"There but for the Grace of God goes the rest of us. "

How much you wanna bet she supports the troops when they shoot their officers

Posted by: Paul at January 2, 2008 8:17 PM

Hey Amy,
The cancer funding reflects a fundamental truth:

Twice as many boobs as prostrates.

Anything less would be "Unfair".

Posted by: Old Bob at January 2, 2008 8:21 PM

If you meet the Buddha on the road, kill HER!

I keep two words taped to my monitor because I think they're funny. One has been referenced. It is "omphalokepsis" - contemplating one's navel. Maybe, she should try that instead of writing.

The other word is "retromingent" - pissing backwards. That would work for her too.

Posted by: DADvocate at January 2, 2008 8:34 PM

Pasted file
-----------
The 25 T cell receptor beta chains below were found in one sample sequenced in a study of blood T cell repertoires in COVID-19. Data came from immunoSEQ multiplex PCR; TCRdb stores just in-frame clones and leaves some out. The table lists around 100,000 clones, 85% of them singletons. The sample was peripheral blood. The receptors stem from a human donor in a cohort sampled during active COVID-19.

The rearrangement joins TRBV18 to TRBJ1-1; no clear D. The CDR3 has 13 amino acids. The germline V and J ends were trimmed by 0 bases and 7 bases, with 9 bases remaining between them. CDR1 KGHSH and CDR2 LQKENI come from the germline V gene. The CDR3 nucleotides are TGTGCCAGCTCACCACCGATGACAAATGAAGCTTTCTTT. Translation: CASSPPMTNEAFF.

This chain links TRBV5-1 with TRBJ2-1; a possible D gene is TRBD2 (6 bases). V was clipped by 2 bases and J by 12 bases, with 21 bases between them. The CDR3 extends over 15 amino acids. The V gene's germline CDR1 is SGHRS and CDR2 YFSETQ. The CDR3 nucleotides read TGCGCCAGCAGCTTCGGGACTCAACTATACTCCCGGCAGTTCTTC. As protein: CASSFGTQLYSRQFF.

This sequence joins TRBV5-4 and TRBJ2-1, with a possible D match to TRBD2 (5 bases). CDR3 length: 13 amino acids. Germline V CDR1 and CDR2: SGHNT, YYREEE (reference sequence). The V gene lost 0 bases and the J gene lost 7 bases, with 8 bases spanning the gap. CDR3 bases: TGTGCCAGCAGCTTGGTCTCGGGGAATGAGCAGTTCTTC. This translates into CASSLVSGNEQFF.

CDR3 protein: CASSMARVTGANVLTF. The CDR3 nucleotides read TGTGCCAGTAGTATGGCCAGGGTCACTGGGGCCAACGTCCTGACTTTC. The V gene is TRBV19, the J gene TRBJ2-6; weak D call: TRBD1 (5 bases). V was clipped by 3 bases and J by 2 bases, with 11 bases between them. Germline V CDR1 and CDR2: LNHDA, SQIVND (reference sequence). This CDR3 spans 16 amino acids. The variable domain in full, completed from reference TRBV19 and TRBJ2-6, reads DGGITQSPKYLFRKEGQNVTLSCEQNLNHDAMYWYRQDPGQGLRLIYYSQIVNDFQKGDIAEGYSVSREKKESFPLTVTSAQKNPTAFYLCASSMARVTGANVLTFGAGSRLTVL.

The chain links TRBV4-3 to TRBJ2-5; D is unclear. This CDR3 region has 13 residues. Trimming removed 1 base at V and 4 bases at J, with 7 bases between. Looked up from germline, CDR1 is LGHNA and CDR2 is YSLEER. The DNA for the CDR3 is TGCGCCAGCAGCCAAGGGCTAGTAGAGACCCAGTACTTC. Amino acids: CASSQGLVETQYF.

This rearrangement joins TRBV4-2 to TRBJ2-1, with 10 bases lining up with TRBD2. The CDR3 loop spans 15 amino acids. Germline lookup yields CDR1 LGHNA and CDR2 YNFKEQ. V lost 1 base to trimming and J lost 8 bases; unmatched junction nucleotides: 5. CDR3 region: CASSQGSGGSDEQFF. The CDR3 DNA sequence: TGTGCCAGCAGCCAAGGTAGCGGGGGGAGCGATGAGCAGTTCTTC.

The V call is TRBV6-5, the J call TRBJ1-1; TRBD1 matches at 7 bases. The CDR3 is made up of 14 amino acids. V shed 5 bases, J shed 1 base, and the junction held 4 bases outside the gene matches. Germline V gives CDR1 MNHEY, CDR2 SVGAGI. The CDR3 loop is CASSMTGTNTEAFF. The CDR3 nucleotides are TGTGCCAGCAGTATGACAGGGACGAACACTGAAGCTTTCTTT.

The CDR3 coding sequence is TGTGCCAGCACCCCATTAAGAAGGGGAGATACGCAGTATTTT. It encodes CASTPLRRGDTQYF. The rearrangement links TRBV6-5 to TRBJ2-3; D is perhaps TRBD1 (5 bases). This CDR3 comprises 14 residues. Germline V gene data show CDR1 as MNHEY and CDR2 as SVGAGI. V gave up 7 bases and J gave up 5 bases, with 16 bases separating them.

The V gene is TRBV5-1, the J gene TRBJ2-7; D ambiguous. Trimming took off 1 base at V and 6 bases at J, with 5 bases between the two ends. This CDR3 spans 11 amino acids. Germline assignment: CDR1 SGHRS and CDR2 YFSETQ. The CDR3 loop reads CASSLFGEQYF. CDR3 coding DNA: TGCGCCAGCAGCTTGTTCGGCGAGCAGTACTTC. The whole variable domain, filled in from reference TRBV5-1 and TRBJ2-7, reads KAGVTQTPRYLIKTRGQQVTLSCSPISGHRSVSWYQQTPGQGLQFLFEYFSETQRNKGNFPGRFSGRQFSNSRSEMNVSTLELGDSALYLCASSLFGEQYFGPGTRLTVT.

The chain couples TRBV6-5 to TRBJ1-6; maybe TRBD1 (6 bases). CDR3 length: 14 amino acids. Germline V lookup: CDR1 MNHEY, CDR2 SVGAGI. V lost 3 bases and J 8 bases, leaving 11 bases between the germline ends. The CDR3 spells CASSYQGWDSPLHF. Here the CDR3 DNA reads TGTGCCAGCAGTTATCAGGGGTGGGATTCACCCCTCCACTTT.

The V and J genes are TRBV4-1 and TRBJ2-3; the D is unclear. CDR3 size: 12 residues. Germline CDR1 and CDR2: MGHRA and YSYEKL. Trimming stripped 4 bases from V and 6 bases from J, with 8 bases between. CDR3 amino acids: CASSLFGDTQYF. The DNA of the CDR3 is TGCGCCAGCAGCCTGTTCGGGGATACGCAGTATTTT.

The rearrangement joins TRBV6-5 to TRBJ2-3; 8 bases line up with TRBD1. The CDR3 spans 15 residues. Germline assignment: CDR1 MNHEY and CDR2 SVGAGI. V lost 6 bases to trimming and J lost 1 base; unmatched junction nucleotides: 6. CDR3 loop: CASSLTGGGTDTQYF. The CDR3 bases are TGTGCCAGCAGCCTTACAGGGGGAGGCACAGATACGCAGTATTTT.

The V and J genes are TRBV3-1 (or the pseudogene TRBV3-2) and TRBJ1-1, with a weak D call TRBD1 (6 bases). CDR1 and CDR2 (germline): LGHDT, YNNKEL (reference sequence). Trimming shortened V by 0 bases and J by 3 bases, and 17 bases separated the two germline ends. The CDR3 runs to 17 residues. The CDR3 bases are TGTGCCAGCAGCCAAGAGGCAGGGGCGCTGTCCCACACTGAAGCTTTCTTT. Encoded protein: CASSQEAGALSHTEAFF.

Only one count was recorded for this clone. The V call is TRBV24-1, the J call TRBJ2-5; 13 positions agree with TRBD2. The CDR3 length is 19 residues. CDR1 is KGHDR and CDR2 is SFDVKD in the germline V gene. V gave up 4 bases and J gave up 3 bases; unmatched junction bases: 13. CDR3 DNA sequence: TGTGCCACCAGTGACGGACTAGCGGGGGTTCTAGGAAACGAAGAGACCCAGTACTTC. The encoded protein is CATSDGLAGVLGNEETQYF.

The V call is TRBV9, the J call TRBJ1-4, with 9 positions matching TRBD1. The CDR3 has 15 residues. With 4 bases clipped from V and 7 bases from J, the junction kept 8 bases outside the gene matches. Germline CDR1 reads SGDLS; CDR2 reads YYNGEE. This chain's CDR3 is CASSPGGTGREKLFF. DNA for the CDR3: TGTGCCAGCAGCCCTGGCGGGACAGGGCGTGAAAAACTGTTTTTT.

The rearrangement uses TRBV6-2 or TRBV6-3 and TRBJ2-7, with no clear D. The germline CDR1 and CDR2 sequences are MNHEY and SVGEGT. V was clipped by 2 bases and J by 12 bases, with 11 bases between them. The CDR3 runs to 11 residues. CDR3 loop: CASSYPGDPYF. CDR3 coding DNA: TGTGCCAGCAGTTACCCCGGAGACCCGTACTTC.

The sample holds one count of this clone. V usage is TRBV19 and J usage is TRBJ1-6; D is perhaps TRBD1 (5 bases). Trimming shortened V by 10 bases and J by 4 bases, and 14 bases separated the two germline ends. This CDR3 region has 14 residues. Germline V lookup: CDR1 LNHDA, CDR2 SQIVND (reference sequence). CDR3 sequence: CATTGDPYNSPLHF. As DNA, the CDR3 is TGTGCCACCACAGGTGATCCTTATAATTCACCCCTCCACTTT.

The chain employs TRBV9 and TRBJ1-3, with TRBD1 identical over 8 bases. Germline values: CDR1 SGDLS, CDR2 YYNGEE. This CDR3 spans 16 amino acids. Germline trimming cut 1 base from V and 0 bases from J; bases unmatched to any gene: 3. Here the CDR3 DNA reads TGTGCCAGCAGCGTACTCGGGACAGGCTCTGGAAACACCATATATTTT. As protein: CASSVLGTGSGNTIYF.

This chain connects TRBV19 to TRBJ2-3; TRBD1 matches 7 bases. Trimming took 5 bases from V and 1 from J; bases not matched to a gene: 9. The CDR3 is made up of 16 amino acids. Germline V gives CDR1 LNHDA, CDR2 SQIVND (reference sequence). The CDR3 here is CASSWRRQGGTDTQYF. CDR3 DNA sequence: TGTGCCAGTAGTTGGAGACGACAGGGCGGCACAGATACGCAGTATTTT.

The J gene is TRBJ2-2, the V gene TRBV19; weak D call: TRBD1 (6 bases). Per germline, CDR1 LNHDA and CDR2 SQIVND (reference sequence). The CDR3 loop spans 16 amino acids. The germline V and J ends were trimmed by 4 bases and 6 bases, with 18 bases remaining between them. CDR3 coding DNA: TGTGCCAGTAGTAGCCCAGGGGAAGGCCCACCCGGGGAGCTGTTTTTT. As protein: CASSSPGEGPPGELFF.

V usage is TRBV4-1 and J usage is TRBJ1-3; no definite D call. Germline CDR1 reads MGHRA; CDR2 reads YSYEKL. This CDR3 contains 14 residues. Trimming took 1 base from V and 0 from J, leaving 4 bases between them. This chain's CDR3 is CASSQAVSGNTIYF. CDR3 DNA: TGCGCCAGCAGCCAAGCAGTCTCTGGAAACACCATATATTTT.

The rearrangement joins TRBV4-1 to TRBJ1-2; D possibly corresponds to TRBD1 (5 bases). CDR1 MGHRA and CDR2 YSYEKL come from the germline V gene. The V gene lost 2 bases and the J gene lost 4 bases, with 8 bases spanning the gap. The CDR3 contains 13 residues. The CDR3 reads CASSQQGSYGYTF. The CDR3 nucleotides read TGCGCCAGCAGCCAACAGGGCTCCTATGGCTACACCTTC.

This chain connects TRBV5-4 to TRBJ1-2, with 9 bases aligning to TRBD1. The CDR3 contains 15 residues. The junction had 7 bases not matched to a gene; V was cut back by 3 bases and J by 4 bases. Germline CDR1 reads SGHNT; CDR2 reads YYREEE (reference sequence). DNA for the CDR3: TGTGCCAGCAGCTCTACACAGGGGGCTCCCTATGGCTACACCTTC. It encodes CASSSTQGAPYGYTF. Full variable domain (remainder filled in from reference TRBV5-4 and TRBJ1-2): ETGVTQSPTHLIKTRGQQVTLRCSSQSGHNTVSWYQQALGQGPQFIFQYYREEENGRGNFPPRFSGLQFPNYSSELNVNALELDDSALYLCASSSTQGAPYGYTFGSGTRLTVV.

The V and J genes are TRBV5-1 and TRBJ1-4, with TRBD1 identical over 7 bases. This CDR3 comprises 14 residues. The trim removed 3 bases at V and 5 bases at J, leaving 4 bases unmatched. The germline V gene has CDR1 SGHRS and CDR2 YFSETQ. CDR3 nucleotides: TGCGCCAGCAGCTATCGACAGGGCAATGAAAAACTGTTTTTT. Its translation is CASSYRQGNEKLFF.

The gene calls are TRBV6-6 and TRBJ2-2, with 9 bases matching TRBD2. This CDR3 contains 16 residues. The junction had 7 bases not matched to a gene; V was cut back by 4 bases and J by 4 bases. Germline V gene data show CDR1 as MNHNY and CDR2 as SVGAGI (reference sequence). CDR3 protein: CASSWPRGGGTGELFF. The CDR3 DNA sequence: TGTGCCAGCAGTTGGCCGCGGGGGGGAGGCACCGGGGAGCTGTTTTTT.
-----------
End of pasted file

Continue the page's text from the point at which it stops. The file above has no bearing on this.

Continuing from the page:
What Ms. Lawson is doing is generously relieving herself of the moral responsibility to oppose terrorism.

Using an aggressive tone at a cocktail party in Berkeley is no different from blowing up 150 women and children with a bomb full of ball bearings, rat poison, and human feces. Since we're therefore all terrorists, we have no right to judge the bombers, and we have no need to try and stop them.

This woman's droning, boring, fatuous flatulence obscures the profound evil of her world view. She utterly negates hideous agony and unbelievable suffering, wiping it all away with one swing of her mammoth, placid, self-satisfied ass.

Posted by: Tom W. at January 2, 2008 8:40 PM

I met an Iraqi in Baghdad who works as an interpreter for the U.S. Army. He and one of the platoons he was out with came upon a gruesome scene outside the city.